- A bipartisan group of lawmakers in the U.S. House plan to reintroduce HR 5760, the Grid Security Research and Development Act, which would require the Department of Energy (DOE) to bolster the cyber and physical security capabilities of the electric grid.
- HR 5760 was passed by the House last year with bipartisan support, but was ultimately not included in the Energy Act of 2020 that became law last Congress, due to a debate over committee jurisdictions, Rep. Frank Lucas, R-Okla., said Thursday at a hearing on last month's Texas blackouts held by the House Committee on Science, Space and Technology.
- The Texas grid collapse, western wildfires and SolarWinds cyber breach all "highlight the need for Congressional action to ensure the security and resilience of the U.S. energy sector," Lucas said.
HR 5760 authorized a coordinated research effort across DOE and other agencies, and called for the federal government to develop technologies to enhance the resilience of the electric grid, including the development of technologies to withstand the impacts of climate change, extreme weather and cyber attacks.
Provisions of HR 5760 were originally a "central component" of last year's sweeping energy bill but "unfortunately due to last minute jurisdictional claims from outside committees, this bill had to be removed from the Energy Act at the 11th hour," said Lucas. "I am hopeful we can work together once again to introduce and pass grid security legislation this session — preferably this year."
"If we take the politics out of this, it's not one type of electrical source versus another. It's what can we do to create redundancy," Rep. Ami Bera, D-Calif., said at the hearing. "Part of the reason we have introduced in the last few Congresses the Grid Security Research and Development Act ... is that we do have to make those investments in research, in both the physical security of our electrical grid but also [to address] the cyber risks the grid faces."
The bill calls for DOE to coordinate on grid research with the Department of Homeland Security, National Institute of Standards and Technology, and National Science Foundation, and to provide technical assistance in the commercial application of technologies to bolster grid resilience.
"We're going to reintroduce the act, which is bipartisan, and get that through the Senate and to the President's desk," said Bera.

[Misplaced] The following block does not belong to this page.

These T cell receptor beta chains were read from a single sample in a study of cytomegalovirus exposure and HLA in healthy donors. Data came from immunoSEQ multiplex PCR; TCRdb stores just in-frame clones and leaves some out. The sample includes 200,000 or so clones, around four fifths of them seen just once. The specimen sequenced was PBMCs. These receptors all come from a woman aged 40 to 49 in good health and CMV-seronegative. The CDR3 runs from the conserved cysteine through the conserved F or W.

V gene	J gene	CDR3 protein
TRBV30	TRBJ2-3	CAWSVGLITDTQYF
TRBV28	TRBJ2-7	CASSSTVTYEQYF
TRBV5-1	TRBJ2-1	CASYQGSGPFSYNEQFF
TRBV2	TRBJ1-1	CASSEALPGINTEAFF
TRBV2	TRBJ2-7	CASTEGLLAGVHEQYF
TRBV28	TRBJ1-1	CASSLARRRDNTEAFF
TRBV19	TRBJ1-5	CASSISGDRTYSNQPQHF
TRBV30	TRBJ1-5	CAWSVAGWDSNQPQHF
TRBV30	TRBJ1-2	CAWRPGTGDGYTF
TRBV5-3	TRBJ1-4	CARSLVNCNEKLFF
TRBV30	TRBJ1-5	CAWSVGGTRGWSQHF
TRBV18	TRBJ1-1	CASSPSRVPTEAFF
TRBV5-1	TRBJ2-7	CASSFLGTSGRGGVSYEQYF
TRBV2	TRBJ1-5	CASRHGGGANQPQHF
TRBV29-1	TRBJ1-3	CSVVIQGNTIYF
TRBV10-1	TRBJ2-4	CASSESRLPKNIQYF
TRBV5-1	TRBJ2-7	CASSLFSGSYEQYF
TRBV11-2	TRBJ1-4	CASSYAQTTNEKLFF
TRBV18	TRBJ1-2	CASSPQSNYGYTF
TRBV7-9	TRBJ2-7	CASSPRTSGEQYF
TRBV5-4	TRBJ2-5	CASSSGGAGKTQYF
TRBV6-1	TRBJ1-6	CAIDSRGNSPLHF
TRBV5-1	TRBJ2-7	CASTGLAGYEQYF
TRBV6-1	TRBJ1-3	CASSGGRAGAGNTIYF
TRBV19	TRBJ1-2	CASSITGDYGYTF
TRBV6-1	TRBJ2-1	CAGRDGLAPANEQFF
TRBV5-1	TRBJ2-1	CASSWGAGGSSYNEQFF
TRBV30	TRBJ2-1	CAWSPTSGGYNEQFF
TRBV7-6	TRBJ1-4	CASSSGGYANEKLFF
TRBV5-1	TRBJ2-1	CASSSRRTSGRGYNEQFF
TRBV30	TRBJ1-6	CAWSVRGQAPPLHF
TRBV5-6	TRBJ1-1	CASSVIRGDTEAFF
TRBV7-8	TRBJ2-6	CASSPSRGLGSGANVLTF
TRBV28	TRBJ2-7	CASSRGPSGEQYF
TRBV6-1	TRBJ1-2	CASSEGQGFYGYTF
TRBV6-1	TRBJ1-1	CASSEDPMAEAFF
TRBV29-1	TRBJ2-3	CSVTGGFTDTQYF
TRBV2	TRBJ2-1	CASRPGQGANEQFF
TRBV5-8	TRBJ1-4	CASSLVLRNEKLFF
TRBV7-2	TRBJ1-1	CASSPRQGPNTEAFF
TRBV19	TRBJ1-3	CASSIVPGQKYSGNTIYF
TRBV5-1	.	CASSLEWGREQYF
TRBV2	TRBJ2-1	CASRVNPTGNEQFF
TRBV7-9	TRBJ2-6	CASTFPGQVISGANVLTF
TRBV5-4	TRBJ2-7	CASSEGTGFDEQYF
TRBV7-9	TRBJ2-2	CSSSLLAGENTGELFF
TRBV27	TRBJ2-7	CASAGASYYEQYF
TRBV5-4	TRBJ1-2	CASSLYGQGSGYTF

The House science committee has "a responsibility to focus on long-term tech solutions," said Lucas, who is the committee's ranking member. "It's not a matter of if our grid will be tested again, but a matter of when." The energy sector, he added, faces unique challenges that "require institutional knowledge and data that only DOE can provide."
The hearing on Thursday was focused on lessons learned from the Texas blackouts, including what research needs the catastrophe exposed. While the failure of electrical generators was the primary cause of the blackouts, witnesses said research on and improvements to distribution system management could help address future resource shortages.
"An overlooked takeaway from these events is that better deployment and utilization of advanced technologies could have reduced the magnitude of the supply shortfall and led to a less severe outcome," said Beth Garza, a senior fellow in energy at the R Street Institute.
"New 'smart grid' technologies, when combined with market mechanisms, could have enabled a much deeper degree of voluntary demand reduction by end users that would have reduced the shortfall," Garza told lawmakers.
"In my view, not mobilizing enough voluntary demand reduction ... was the single biggest lost opportunity to minimize the impacts of the crisis," said Varun Rai, director of the Energy Institute at The University of Texas at Austin.
Looking ahead, Rai said a key question for researchers examining the Texas blackouts will be, "what are load management strategies that minimize societal damage, while upholding equity and fairness during crises?"